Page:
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Staff who Work with People who have Intellectual Disabilities: The Importance of Personality

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Previous research into stress in staff who work with people with intellectual disabilities has concentrated on the organizational determinants of stress and has tended to overlook the relative contribution of individual differences. A model was proposed to describe possible relationships between work-based stressors, staff support, personality, coping strategy and psychological outcome. Methods 

A survey methodology was used with care staff in community-based homes for people with intellectual disability. Results 

Analysis of the model explored how these variables might affect one another in their relationship to psychological outcomes. The most significant findings of this research was the direct effects found between personality (neuroticism), coping style (wishful thinking) and stress. A significant interaction was also observed between job demands and neuroticism. Conclusions 

These research findings highlight the importance of personality factors in determining stress levels in staff and suggest several possible intervention strategies. One intervention point may be to teach self-management techniques to help some staff cope with periods of high demand, particularly those reporting high levels of neuroticism.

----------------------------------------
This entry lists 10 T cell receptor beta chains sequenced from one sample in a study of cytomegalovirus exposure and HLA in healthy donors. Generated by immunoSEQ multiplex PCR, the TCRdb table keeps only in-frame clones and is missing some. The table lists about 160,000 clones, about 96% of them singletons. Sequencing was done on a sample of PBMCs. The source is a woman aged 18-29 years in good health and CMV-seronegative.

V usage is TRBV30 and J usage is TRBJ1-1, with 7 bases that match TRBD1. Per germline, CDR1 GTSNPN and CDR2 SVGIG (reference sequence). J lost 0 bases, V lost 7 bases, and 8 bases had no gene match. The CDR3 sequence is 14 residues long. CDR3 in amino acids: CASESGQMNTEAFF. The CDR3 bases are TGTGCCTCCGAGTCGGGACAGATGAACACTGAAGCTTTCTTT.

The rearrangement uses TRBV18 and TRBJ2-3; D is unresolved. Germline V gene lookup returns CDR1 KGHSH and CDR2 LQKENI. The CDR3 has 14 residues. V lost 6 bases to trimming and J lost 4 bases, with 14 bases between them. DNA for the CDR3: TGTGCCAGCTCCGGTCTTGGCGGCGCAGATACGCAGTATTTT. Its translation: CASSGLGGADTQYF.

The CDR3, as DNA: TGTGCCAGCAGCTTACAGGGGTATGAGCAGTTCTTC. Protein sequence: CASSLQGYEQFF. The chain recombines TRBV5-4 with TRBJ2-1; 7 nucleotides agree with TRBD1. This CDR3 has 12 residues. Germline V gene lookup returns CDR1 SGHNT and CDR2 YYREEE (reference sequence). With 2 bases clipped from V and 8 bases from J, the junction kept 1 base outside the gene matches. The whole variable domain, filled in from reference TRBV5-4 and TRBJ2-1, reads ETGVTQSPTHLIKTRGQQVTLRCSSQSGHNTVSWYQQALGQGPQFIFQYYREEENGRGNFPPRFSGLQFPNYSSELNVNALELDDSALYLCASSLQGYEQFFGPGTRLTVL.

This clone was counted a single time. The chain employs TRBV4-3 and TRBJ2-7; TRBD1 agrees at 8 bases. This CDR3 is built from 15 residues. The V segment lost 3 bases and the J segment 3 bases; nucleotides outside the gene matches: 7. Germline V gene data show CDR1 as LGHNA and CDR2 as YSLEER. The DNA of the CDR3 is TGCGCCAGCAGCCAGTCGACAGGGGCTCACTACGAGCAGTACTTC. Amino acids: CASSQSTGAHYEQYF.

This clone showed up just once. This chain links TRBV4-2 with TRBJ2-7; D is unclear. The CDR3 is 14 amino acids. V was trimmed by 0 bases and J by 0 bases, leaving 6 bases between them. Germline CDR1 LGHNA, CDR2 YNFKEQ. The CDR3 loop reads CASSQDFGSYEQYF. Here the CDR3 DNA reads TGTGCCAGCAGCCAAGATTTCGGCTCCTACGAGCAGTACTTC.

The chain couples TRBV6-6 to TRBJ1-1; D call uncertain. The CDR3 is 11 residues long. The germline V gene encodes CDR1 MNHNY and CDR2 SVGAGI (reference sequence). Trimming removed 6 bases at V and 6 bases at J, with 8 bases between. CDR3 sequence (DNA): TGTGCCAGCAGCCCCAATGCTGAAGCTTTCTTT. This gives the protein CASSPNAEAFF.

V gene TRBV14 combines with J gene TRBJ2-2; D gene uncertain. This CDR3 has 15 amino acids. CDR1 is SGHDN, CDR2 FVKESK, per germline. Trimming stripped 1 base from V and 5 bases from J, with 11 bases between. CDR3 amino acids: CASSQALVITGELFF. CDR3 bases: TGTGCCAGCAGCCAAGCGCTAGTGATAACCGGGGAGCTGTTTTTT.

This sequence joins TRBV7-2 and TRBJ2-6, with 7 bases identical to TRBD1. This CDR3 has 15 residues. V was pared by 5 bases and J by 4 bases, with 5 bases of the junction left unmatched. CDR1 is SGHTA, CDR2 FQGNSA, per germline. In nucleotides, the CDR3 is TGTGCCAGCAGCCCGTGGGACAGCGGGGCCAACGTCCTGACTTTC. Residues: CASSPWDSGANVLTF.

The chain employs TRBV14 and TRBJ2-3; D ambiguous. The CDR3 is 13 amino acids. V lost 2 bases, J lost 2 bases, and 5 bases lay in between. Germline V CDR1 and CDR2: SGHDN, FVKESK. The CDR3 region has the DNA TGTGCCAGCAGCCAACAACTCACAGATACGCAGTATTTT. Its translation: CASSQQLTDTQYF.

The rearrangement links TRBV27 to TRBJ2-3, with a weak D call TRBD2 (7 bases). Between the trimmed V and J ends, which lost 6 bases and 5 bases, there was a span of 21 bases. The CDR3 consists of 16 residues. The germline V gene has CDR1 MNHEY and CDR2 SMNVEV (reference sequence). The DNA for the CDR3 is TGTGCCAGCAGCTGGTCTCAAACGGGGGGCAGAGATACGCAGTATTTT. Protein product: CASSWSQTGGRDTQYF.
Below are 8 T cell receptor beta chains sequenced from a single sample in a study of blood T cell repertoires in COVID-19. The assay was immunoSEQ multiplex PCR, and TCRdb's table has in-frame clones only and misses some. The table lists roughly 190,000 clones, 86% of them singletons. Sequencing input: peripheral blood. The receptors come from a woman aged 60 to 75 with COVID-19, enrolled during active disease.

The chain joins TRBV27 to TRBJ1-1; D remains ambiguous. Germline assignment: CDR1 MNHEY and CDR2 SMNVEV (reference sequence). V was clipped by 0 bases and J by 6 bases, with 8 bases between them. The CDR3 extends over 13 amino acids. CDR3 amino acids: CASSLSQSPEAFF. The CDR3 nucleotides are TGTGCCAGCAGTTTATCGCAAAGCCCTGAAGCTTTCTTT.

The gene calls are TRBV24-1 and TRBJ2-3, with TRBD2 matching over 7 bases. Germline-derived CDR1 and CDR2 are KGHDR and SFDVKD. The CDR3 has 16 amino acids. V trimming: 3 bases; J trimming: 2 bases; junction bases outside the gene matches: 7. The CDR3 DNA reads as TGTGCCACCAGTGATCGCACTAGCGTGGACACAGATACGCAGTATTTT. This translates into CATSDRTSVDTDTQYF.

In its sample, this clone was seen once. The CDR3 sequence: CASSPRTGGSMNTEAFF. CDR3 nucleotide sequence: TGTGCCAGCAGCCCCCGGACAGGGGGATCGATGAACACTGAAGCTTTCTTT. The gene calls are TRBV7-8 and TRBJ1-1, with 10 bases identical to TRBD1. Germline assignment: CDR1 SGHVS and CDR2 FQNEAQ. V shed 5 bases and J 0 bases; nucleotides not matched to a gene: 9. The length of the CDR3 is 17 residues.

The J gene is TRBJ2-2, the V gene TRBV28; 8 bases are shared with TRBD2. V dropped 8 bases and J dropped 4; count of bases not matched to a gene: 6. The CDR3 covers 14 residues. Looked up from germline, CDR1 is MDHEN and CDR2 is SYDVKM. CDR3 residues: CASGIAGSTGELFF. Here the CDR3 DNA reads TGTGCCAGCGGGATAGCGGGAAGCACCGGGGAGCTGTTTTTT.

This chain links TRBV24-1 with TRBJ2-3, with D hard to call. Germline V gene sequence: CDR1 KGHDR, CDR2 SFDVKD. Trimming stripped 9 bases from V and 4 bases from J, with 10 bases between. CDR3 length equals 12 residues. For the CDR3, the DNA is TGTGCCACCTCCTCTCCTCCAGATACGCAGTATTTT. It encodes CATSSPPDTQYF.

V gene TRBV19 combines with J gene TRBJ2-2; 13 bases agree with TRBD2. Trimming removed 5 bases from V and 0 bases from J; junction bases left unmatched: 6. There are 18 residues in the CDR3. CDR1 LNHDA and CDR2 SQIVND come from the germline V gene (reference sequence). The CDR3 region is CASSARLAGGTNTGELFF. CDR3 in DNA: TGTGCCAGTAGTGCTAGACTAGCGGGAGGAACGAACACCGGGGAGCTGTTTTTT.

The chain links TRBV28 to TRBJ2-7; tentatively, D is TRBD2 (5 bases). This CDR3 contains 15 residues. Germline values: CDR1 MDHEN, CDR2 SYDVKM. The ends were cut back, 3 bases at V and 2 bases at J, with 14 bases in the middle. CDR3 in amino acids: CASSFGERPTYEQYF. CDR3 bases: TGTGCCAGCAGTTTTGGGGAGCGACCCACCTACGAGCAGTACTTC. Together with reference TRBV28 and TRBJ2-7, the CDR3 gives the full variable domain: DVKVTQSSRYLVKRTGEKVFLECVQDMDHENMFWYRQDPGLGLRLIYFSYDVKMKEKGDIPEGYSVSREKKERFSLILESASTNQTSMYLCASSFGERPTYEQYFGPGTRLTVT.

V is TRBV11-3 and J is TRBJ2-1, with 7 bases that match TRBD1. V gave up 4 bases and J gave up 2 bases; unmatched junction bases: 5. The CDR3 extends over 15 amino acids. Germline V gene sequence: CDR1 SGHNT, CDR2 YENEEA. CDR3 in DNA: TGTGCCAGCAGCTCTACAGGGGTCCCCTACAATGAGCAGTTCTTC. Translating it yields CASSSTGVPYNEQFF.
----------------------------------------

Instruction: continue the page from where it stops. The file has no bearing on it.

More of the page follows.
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Keywords: coping style; personality; psychological well-being; residential care; staff; stress

Document Type: Research Article

Affiliations: 1: Lecturer and Consultant Clinical Psychologist, Dudley Priority Health NHS Trust and The University of Birmingham, School of Psychology, Edgbaston, Birmingham B15 2TT, UK, 2: Clinical Psychologist, Llandough Children's Centre, Llandough Hospital, Penlan Road, Penarth, Vale of Glamorgan CF64 2XX, UK and 3: Lecturer, The University of Birmingham, School of Psychology, Edgbaston, Birmingham B15 2TT, UK

Publication date: December 1, 2003

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